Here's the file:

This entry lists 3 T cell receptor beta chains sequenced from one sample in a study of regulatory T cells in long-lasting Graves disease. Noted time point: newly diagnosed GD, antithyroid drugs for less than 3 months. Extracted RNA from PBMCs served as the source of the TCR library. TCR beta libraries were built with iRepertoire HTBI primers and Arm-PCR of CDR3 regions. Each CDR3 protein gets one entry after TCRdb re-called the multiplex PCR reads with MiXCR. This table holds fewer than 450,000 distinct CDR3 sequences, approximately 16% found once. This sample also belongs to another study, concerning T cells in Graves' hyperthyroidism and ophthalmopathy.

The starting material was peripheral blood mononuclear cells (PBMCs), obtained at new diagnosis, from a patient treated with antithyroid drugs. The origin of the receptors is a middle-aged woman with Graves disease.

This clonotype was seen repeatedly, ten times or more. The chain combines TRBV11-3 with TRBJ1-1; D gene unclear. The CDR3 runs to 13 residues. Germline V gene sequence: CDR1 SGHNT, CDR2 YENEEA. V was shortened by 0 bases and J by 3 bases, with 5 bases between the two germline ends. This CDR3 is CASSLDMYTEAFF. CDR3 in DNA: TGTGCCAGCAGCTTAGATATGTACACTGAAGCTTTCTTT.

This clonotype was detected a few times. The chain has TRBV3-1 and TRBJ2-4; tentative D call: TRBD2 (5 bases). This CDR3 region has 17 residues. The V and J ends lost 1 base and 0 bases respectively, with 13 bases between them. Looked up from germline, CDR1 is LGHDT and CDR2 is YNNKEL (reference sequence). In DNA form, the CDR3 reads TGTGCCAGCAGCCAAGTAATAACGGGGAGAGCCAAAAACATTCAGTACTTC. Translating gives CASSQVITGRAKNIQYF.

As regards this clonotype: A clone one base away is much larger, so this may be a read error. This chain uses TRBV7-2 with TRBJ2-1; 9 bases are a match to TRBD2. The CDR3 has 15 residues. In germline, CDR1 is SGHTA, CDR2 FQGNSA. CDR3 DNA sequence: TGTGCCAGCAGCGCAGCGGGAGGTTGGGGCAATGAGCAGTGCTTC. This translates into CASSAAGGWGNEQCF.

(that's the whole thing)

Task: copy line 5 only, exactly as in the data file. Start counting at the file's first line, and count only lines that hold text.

As regards this clonotype: A clone one base away is much larger, so this may be a read error. This chain uses TRBV7-2 with TRBJ2-1; 9 bases are a match to TRBD2. The CDR3 has 15 residues. In germline, CDR1 is SGHTA, CDR2 FQGNSA. CDR3 DNA sequence: TGTGCCAGCAGCGCAGCGGGAGGTTGGGGCAATGAGCAGTGCTTC. This translates into CASSAAGGWGNEQCF.